Developing learner autonomy
Anna Ágnes Szeghy
Learner autonomy, taking responsibility for one’s own learning, has become one of the focal points of learner-centered research in second language acquisition. This session explores learner autonomy from theory and practice from the teachers’ points of view. First, I will briefly review the literature on learner autonomy, then I will report the findings of my research project that aimed to examine what teachers at OLIve believe about learner autonomy: how they define it and what practices they employ in the classroom to promote autonomous learning. Finally, I will discuss some of the principles we need to consider when designing courses to promote autonomy, and I will share some practical ideas that I gained from the literature, from the interviews I conducted with teachers and from my own experience.
Erica Masserano & OLIve alumni
This presentation joins creative work and discussions by OLIve alumni and facilitators to co-produce an account of what creativity is to them, what barriers they have encountered in their origin and current countries, and the relationship with creativity they experience as a result. The reading will feature pieces by OLIve graduates that revolves around creativity as experienced and deconstructed through life writing. These pieces are often inflected by race, gender, orientation and class and the discrimination they may cause in term of access and representation, but also celebrate creativity as something embedded in our lives. They highlight the psychosocial meaning of creativity and allow the OLIve graduates’ voices to be heard in the conversation about refugee education as experts in their own experience. Erica Masserano has facilitated the group since 2019 and will present her notes taken in conversation with the group and with OLIve creative skills facilitators who have a displaced background, offering a discussion of theoretical underpinnings in creative modes of knowledge production and best practice when facilitating creative skills spaces.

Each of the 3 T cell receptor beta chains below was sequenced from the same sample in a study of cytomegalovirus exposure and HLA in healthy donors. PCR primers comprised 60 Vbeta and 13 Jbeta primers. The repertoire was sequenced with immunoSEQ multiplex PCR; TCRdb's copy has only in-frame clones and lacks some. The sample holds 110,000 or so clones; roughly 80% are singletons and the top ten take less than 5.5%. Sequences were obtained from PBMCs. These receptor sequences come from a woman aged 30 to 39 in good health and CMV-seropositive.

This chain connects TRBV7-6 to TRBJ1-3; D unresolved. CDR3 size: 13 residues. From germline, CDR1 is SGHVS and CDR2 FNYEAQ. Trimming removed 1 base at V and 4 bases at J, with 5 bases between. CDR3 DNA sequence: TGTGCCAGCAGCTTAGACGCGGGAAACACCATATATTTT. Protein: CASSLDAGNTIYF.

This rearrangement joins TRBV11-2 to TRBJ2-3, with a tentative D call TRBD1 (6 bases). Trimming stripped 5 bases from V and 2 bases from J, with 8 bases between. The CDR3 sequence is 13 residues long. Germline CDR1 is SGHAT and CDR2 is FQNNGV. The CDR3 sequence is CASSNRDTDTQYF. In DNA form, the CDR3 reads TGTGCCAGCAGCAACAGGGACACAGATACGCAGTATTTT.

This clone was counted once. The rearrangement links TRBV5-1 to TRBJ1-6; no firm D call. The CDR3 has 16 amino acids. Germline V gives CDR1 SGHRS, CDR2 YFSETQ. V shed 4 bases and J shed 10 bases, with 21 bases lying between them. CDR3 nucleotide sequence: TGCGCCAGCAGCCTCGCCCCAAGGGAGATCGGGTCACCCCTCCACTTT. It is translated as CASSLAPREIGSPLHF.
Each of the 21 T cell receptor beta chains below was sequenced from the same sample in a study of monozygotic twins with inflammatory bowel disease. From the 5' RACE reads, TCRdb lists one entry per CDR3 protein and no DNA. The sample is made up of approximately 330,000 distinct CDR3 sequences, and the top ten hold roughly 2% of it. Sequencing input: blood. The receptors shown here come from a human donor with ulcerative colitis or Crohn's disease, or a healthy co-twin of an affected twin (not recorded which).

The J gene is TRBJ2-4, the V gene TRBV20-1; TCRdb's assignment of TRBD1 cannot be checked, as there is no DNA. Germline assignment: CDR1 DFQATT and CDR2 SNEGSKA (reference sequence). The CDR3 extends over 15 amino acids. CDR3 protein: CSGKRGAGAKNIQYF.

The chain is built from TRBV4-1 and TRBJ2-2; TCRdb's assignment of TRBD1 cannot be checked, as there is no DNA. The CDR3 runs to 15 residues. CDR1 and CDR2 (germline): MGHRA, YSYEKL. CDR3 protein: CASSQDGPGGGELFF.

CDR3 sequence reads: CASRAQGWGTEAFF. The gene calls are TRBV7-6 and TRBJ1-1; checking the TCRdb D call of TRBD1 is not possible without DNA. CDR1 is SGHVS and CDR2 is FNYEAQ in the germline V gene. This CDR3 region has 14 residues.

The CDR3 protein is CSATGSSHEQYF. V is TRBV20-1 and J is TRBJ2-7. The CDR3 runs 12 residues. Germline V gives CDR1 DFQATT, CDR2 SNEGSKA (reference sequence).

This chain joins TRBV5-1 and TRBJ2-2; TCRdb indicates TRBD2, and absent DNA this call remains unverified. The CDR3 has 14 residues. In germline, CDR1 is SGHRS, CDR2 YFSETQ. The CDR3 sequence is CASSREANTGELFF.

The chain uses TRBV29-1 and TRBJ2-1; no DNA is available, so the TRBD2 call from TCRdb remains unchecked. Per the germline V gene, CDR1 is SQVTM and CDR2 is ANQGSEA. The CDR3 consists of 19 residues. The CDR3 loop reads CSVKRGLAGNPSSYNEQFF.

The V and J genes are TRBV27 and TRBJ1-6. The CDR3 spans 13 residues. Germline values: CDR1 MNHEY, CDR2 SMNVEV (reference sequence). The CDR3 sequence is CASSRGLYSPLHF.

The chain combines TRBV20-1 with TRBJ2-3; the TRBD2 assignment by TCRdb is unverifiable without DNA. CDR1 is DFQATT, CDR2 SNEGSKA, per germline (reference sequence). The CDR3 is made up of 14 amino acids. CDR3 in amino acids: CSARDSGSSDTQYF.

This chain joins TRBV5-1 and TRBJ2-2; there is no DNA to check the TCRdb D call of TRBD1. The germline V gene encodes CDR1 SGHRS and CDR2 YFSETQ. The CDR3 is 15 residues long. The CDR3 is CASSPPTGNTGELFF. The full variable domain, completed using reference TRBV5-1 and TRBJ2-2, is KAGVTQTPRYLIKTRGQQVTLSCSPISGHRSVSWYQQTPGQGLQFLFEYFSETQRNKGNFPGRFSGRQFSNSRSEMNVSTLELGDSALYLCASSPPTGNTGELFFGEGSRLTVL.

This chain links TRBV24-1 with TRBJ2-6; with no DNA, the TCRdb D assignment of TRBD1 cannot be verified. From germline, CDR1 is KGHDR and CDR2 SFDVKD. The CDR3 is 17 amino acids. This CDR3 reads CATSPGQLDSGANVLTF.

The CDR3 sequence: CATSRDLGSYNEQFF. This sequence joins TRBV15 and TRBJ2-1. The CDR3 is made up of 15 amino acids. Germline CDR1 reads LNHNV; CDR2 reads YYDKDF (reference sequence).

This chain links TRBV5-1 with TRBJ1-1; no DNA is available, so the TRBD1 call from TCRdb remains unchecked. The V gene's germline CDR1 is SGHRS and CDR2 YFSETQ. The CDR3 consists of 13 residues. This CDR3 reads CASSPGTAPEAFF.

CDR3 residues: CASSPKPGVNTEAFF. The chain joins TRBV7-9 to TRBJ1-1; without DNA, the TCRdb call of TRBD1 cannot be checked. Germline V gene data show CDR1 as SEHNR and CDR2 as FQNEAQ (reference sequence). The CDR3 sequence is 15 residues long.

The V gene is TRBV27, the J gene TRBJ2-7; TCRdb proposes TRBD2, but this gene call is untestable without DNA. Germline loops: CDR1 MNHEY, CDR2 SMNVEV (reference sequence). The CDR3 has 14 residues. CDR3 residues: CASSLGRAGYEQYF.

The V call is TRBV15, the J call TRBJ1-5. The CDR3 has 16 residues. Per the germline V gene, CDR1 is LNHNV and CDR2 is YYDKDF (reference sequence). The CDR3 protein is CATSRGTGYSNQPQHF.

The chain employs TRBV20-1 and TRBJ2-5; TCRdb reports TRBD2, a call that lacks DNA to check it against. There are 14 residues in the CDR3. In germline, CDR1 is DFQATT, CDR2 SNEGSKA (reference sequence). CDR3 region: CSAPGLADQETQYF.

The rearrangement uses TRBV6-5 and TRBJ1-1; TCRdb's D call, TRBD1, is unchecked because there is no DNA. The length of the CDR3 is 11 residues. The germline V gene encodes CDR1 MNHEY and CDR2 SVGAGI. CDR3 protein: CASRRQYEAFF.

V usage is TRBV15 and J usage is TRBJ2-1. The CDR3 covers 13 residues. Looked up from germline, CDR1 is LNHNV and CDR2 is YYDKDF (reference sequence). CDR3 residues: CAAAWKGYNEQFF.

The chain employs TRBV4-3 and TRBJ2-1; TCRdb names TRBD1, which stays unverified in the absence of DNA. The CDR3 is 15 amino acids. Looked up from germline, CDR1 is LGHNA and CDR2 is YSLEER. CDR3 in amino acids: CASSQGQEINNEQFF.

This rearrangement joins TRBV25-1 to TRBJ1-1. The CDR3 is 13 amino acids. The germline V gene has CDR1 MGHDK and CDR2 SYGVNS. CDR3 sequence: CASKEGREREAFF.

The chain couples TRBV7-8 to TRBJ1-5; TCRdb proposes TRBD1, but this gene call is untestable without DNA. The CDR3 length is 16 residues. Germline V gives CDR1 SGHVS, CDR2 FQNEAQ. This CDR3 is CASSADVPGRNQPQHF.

Core Writing Skills in the Liberal Arts Context: Defining a genre and scaffolding its acquisition for OLIve-AY students
E. Cameron Wilson
In this talk I discuss my research on midterm and final essays in the Bard College Berlin core curriculum and ways of scaffolding the relevant writing skills for students from refugee backgrounds. Interviews with faculty of the first-year core curriculum at Bard have yielded insight into the genre of the liberal-arts university essay and how it differs from either a research paper or the traditional ‘five-paragraph essay’. I will describe the perspectives of these faculty members on the purpose and evaluation of these essays, as well as their experiences of writing from with students from ‘non-Western’ educational backgrounds. I will also share some of the successes and failures of the hybrid Medieval Literature/Academic Writing class that I developed this past semester and how the results of this experiment could inform OLIve-AY’s EAP curriculum going forward.